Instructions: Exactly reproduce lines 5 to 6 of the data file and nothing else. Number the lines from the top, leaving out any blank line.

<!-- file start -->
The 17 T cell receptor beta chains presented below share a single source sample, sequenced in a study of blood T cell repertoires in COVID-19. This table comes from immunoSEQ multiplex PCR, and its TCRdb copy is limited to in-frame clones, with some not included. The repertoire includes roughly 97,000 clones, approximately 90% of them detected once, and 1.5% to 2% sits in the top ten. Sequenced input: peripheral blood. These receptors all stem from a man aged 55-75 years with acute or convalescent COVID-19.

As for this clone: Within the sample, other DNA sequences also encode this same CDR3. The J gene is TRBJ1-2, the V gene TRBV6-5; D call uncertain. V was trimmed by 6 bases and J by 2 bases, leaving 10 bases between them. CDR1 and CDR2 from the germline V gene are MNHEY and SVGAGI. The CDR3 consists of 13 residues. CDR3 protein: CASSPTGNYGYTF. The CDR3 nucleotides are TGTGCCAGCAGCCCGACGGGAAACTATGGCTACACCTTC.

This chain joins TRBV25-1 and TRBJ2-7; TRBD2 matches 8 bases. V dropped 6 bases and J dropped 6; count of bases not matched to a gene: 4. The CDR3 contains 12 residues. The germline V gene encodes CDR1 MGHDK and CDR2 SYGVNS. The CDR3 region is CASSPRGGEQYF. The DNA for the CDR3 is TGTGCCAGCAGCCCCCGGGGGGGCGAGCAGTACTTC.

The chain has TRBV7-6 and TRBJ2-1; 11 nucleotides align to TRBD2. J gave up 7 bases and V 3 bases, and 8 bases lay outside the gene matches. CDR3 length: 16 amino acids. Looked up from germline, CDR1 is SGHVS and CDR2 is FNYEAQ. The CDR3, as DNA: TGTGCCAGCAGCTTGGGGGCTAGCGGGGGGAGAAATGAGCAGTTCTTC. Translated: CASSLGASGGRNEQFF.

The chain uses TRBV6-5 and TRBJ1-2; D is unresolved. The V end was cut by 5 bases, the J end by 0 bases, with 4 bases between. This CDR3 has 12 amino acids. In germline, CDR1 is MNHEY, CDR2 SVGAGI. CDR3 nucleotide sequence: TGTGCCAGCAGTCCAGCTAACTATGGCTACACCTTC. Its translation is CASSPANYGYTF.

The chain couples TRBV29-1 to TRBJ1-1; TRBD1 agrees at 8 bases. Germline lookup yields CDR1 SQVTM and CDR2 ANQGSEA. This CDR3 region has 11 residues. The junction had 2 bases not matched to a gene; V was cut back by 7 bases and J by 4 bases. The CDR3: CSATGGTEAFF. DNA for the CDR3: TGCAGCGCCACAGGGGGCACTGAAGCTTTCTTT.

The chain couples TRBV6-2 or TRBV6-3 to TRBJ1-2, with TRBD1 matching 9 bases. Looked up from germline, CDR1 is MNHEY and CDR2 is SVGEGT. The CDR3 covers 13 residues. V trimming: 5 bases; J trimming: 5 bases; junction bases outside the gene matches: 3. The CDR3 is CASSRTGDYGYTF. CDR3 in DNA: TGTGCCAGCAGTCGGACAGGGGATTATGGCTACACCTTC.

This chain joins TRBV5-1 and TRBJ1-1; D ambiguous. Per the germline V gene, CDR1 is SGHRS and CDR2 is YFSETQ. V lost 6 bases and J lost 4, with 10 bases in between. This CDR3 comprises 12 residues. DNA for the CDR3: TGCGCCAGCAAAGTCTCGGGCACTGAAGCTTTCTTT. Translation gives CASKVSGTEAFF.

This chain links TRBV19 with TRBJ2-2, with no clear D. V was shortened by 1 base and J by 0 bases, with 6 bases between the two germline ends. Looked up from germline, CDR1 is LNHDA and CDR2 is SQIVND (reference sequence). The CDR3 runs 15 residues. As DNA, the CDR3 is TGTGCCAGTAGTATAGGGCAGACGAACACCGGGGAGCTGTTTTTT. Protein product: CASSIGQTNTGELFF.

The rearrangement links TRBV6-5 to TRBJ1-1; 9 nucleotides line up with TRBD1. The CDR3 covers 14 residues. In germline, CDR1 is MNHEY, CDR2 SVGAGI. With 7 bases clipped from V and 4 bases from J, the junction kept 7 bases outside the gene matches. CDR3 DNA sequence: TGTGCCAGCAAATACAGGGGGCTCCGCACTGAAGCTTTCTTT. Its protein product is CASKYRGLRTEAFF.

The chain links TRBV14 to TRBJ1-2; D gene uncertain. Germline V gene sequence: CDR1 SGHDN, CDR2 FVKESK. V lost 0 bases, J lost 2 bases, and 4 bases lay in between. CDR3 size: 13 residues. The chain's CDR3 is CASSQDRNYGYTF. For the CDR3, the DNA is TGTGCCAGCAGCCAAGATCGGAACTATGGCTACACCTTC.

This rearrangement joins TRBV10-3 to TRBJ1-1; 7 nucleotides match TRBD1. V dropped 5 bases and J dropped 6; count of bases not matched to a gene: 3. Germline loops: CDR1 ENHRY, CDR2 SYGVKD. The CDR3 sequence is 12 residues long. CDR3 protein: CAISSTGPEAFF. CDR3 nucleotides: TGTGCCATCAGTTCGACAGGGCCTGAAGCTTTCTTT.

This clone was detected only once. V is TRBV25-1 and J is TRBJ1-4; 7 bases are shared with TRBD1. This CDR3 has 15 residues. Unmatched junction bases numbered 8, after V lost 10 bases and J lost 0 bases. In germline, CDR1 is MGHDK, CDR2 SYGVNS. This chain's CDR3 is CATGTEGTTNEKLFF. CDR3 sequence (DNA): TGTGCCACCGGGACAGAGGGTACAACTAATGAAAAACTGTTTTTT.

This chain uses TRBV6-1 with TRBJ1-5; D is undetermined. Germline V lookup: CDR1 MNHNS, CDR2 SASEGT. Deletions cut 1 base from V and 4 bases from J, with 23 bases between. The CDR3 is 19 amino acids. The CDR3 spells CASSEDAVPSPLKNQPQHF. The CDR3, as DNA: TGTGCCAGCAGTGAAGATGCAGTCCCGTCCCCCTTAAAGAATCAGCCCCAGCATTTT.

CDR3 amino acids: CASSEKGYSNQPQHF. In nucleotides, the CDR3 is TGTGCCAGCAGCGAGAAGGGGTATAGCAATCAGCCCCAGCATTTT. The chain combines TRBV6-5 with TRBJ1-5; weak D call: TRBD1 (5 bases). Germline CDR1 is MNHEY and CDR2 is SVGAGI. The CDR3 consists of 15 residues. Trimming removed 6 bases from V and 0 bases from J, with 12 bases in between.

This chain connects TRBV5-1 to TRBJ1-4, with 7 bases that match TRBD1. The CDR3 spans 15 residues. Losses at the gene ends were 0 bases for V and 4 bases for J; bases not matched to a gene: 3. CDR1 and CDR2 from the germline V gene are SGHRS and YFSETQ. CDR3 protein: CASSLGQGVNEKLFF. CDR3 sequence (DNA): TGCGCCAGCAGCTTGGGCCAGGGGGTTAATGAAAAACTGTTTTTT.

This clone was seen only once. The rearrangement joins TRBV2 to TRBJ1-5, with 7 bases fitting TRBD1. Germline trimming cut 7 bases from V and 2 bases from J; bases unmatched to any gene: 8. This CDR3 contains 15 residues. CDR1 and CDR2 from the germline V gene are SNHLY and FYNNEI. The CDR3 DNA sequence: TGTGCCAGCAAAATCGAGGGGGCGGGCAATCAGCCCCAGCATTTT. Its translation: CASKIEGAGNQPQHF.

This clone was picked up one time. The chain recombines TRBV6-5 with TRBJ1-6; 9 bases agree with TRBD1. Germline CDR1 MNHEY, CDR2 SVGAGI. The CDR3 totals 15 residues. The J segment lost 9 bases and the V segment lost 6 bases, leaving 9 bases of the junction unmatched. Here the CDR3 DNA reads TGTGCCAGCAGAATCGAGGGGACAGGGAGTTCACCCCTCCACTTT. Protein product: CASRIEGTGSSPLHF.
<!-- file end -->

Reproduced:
The chain uses TRBV6-5 and TRBJ1-2; D is unresolved. The V end was cut by 5 bases, the J end by 0 bases, with 4 bases between. This CDR3 has 12 amino acids. In germline, CDR1 is MNHEY, CDR2 SVGAGI. CDR3 nucleotide sequence: TGTGCCAGCAGTCCAGCTAACTATGGCTACACCTTC. Its translation is CASSPANYGYTF.

The chain couples TRBV29-1 to TRBJ1-1; TRBD1 agrees at 8 bases. Germline lookup yields CDR1 SQVTM and CDR2 ANQGSEA. This CDR3 region has 11 residues. The junction had 2 bases not matched to a gene; V was cut back by 7 bases and J by 4 bases. The CDR3: CSATGGTEAFF. DNA for the CDR3: TGCAGCGCCACAGGGGGCACTGAAGCTTTCTTT.